This year I had the pleasure of attending my first Writers’ Police Academy (WPA) at the Northeast Wisconsin Technical College in Green Bay. This was my rookie year and for anyone worried about being a rookie, there were no initiations—just lots of fun, action and excitement.
Being a Chicago Bears fan I thought about wearing a Bears t-shirt, but decided I didn’t want to be the first crime scene of the day. So I laid low, ate lots of cheese curds and learned a ton from this fascinating conference tailored to mystery and thriller writers.
What I didn’t know is that each day started with morning announcements. I suppose at some conferences morning announcements includes coffee, doughnuts, and you know, announcements. But during my WPA rookie experience, I learned morning announcements have a whole new meaning. They set up real life crime scene scenarios so that authors can get a better feel of all the emotions and senses that go into different emergency responses.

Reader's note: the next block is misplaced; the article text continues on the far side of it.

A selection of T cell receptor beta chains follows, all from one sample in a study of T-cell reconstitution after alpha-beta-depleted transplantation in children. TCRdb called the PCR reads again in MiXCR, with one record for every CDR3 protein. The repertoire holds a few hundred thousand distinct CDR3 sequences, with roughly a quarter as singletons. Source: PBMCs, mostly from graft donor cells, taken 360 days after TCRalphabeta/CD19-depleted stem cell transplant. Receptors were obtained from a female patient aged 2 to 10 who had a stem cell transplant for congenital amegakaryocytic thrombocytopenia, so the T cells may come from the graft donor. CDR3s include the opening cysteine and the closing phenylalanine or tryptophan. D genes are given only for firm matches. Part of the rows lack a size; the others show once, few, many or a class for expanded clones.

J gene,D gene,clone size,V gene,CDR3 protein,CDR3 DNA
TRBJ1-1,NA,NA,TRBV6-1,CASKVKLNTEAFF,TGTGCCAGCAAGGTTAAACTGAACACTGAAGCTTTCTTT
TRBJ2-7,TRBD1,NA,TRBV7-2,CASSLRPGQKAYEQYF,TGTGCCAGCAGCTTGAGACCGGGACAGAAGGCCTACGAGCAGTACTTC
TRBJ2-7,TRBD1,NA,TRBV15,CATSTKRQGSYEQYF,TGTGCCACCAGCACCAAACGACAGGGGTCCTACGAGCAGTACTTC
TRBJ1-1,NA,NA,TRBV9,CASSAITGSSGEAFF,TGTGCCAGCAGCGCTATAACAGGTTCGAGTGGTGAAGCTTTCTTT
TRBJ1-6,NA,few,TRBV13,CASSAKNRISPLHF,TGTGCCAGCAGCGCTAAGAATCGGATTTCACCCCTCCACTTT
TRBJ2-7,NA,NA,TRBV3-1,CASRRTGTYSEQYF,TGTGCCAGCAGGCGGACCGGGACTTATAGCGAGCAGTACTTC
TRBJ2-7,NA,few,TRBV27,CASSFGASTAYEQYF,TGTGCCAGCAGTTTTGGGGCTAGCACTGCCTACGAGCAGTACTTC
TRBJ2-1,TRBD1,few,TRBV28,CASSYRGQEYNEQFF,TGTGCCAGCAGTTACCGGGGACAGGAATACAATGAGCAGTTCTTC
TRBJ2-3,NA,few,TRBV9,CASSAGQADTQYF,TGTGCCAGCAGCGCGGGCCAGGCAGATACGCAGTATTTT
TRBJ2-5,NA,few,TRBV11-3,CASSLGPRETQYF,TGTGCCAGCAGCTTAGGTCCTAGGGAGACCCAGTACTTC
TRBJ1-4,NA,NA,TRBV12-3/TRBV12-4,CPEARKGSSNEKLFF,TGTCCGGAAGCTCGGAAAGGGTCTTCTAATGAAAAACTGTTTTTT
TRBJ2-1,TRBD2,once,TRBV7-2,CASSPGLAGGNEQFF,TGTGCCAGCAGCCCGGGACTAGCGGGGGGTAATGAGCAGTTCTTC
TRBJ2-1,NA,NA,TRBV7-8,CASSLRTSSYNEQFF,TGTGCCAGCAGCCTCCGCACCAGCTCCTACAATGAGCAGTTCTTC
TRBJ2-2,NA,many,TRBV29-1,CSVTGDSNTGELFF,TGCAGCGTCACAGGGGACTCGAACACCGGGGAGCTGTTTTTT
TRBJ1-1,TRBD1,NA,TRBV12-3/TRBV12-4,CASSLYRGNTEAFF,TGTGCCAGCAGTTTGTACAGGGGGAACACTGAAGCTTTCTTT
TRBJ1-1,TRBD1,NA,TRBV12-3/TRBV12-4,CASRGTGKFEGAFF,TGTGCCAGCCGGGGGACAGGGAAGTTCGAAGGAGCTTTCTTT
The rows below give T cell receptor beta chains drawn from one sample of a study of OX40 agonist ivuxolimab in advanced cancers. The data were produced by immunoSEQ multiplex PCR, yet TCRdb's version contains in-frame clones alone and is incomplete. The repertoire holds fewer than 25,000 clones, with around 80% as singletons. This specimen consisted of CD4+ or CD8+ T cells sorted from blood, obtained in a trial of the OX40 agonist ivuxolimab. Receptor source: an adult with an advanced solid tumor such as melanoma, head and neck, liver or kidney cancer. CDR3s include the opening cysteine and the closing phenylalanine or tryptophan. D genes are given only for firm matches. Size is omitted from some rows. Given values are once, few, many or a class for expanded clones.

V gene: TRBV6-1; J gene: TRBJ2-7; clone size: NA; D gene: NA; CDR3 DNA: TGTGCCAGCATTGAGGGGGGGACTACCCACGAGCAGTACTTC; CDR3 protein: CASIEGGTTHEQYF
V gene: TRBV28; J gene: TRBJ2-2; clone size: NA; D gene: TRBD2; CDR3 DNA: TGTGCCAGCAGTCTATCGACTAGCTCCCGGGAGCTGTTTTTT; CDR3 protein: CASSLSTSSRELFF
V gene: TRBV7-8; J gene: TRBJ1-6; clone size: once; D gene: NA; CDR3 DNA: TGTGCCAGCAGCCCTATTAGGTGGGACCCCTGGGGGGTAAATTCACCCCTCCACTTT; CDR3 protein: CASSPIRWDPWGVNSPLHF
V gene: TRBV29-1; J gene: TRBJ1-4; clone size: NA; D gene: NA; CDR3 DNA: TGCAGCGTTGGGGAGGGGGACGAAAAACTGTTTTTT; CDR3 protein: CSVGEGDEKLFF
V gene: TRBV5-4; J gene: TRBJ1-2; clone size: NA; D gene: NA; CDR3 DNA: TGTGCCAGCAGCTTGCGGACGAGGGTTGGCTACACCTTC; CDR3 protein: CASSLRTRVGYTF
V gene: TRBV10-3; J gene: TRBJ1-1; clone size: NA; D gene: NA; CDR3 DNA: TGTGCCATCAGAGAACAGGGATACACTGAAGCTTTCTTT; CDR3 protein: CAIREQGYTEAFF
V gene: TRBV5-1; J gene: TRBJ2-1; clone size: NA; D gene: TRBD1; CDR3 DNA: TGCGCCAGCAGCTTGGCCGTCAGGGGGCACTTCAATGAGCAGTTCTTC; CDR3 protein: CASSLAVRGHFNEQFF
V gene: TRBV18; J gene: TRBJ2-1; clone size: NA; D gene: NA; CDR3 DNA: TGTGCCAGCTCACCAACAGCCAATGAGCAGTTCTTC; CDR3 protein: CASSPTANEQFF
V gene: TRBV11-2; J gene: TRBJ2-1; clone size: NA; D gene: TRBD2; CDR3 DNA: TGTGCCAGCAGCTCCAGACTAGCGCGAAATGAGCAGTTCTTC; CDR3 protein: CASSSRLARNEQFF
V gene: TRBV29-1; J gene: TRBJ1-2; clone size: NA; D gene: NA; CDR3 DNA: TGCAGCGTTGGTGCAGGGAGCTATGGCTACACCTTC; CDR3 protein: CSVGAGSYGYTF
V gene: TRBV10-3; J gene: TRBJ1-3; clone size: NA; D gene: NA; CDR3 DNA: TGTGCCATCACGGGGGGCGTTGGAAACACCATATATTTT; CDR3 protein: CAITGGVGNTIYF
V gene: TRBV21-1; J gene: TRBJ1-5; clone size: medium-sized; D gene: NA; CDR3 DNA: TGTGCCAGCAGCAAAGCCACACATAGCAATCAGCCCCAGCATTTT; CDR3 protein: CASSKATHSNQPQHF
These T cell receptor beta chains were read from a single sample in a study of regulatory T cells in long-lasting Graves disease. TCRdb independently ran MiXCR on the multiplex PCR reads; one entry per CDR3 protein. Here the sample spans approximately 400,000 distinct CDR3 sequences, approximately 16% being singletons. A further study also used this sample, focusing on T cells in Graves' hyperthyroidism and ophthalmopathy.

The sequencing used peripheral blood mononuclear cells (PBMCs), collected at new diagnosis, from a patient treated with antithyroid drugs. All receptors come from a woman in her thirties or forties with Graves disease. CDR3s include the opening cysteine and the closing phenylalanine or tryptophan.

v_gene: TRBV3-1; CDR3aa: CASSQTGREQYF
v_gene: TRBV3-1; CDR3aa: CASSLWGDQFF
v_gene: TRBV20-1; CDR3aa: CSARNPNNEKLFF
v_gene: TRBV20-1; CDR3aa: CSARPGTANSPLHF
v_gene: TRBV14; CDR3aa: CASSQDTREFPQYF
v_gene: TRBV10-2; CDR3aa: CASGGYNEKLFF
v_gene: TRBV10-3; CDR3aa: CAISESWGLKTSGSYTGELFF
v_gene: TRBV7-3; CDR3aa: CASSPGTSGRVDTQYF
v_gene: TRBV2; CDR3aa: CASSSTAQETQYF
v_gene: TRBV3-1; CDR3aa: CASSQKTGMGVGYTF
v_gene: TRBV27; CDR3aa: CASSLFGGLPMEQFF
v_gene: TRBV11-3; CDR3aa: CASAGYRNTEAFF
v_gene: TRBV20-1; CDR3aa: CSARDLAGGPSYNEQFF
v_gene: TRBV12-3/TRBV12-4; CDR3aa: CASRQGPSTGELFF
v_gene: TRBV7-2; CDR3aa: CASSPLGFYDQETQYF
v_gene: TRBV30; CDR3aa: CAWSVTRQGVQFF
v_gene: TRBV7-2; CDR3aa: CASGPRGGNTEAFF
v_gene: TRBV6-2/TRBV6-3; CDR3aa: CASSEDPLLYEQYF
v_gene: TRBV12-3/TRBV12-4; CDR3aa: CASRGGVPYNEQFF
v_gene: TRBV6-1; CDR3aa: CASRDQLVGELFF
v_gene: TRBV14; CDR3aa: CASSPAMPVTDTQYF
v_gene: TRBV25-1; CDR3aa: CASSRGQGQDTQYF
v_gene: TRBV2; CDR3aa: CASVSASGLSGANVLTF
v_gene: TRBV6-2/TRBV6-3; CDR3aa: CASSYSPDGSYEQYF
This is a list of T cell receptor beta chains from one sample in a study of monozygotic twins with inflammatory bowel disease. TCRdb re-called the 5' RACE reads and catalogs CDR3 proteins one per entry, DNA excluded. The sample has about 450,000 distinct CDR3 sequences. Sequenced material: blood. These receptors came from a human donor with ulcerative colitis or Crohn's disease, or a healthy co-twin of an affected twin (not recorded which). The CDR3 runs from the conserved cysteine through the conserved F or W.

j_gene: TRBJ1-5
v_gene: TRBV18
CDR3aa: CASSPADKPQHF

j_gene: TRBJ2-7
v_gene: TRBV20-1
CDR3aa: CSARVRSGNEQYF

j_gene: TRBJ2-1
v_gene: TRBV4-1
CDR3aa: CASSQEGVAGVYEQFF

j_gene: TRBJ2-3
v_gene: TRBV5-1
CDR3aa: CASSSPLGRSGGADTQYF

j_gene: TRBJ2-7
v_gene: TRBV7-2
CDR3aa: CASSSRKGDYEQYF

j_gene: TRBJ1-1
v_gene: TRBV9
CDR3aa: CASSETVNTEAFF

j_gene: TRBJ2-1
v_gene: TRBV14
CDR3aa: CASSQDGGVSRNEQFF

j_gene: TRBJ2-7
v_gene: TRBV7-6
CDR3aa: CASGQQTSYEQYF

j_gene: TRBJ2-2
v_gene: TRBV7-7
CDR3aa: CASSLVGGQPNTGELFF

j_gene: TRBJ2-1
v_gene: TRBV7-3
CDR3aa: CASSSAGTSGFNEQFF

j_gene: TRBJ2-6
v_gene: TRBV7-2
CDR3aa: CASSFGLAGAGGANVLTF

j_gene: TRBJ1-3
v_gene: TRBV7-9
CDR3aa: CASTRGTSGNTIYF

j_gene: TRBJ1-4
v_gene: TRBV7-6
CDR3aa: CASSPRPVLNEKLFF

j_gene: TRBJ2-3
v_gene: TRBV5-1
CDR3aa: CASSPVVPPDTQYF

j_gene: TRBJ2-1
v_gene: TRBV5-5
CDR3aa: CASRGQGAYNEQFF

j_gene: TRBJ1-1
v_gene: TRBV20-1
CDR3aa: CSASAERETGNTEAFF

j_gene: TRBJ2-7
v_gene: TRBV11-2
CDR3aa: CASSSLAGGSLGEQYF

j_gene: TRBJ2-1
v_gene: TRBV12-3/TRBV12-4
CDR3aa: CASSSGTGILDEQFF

My fictional account of day one’s morning announcements went something like this:
A driver spends all night partying with her friends. She drinks, maybe smokes a little dope, but it’s nothing big and she’s fine to drive. On the way home, there’s times where she swerves over the line, but hey, everyone does that now and then. Fighting her eyes wanting to close, for a moment she gives in and then BAM. What was that? Stumbling out of the car, the driver sees she hit a vehicle head on. There’s a person lying on the hood of the other car. Pretty soon the first responders arrive and she’s questioned and examined.
There’s a loud sound behind her and as the driver turns around, she realizes that the jaws of life are cutting through the car she hit. Then a white sheet reflects off the morning light as a sliver of sun peaks through the gray clouds. She realizes the person on the hood is dead. Did she do that? She doesn’t remember. A loud noise disrupts her thoughts and debris starts flying around. Papers swirl in the air as the medivac helicopter lands. A person is loaded in the helicopter and taken away.